The Value of Sacrifice

Sabrina - Missoula, Montana
Entered on April 21, 2006
Age Group: 18 - 30
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We were at the dinner table. My brother was home. There had really been nothing to be afraid of — it was more of a political war, I’d been told. He looked different from when I’d seen him last, though.

I remembered the day he left. His shock of brown hair kept falling down into his face, his hand would sweep it back, the hair would wait and then jump back to his forehead like it couldn’t stand to be away from him. His sunglasses were missing an earpiece – they hung crooked off his nose. His t-shirt was un-tucked; I don’t even think his socks matched. The only sign my brother was headed to war was his plain Army issue duffel. It looked awkward with him. We carefully avoided the subject as we waited for his plane. He easily caught us up in his contagious laughter — we laughed at his sunglasses and his socks and his broad smile made us feel better.

He took off his sunglasses and hooked the lone earpiece onto his shirt. He brushed his hair out of his face and clutched my cheeks between his strong hands and kissed my forehead with a loud smack. “Maybe I’ll find something good enough for you,” he said.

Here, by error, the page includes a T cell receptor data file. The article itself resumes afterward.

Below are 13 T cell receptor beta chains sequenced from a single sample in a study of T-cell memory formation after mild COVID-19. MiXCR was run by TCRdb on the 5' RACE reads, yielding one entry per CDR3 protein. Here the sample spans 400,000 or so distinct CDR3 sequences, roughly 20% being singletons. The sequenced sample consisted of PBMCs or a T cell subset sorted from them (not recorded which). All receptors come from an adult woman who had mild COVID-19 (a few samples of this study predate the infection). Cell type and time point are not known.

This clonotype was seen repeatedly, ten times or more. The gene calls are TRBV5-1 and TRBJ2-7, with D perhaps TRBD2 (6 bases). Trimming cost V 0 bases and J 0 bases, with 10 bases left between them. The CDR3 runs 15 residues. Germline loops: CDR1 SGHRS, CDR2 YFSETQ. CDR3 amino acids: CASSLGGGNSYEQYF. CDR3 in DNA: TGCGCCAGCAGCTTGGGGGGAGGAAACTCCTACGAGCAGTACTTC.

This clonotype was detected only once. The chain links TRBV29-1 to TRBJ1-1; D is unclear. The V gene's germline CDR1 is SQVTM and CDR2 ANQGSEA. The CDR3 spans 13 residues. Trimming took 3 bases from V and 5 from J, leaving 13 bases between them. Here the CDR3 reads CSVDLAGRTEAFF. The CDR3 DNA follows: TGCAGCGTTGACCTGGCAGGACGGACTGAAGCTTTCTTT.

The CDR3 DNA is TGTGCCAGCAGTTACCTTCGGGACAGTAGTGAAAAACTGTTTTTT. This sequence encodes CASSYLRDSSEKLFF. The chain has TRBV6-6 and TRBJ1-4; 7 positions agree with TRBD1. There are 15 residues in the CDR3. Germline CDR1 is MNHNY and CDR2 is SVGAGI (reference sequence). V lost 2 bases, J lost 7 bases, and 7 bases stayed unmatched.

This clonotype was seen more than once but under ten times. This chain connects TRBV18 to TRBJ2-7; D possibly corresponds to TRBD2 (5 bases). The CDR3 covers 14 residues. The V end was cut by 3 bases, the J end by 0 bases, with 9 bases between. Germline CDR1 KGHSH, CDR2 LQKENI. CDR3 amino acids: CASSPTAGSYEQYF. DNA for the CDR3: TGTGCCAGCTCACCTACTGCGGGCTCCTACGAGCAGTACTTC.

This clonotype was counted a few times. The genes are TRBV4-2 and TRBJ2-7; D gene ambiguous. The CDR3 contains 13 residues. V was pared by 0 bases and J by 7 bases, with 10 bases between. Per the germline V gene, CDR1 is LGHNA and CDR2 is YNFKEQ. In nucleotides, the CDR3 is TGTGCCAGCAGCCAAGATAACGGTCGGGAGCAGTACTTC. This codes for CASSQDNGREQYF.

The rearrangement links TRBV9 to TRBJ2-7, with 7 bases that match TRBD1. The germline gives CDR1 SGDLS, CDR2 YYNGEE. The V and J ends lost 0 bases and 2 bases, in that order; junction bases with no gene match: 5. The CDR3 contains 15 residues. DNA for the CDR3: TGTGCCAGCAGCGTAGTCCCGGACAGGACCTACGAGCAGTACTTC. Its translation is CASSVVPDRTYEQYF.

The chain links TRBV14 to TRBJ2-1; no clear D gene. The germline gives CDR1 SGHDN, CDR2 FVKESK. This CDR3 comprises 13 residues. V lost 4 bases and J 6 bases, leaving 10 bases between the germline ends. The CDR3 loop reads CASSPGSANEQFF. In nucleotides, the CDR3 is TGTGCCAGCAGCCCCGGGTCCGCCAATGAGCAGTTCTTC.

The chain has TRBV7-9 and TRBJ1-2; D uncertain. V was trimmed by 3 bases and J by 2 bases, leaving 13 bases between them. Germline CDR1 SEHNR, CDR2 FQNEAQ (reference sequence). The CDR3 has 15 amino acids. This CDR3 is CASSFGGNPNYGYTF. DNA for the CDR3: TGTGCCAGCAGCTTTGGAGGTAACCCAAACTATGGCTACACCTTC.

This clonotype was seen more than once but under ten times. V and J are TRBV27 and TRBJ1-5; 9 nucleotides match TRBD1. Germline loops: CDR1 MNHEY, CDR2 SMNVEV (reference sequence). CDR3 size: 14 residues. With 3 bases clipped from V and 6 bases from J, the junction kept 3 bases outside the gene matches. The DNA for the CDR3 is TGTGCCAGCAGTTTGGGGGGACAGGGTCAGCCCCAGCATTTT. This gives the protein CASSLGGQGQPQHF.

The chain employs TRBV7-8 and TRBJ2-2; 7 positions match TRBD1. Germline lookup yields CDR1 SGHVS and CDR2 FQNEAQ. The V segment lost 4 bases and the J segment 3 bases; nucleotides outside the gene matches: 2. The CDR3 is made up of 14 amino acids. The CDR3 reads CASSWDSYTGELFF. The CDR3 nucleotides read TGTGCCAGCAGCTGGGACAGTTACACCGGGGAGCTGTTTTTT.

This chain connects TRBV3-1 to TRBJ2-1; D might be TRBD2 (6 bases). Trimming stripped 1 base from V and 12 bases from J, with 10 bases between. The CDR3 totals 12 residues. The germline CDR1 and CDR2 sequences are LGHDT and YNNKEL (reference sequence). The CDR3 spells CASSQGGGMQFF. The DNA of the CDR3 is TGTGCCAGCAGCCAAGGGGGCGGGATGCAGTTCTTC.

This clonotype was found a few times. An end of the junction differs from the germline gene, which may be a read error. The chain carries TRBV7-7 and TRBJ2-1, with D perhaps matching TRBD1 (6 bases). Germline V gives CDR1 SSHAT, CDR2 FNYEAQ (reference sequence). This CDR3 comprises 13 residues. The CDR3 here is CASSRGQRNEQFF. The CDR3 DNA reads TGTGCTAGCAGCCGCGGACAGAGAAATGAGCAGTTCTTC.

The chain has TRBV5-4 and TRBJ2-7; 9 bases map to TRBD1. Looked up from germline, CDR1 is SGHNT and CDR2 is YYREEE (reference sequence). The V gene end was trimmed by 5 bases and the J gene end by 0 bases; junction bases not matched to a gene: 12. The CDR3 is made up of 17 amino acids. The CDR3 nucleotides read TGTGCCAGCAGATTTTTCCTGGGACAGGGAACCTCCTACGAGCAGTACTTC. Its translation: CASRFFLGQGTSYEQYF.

He kissed my mom and brothers with the same loud smack, shook my dad’s hand, and my brother’s blue wrestling sock and black dress sock nonchalantly strode away down the boarding ramp.

That was the last time I had seen my brother and sitting at the table, I wondered if he had brought me anything. I found myself searching for scars, wounds, proof of his heroic service. He looked different.

When he spoke, the table fell silent. He told how he couldn’t decipher between his screams and those of the dying. He said he felt like he was a mother who had let her babe slip from her arms to smack the floor — not knowing whether to shut his eyes and clap his hands to his ears, or to make himself watch what he had done. He told of the stench, what happened when the hot, rich smell of blood rose into his nostrils to damage his mind. I wondered why he didn’t cry.

My brother was different. The shock of unruly hair had been tamed; all that remained was coarse stubble bristling from his head. His crooked smile was now a thin slash across his face, slow to spill its wound. His clothes were starched and stiff, his mismatched nonchalance had been obliterated by severe angles and unyielding rigidity. His tone was no longer generous and teasing. His fingers were lined with deep painful cracks – tenderly reminiscent of his damaged spirit.

I knew my brother hadn’t — couldn’t have brought me anything. He barely brought home what was left of himself.

I believe in the double-edged sword of sacrifice. I believe in the sacrifices we make for one another. Uncertainty surrounds them. Costs are exacted. Rewards are so understated they are barely perceptible.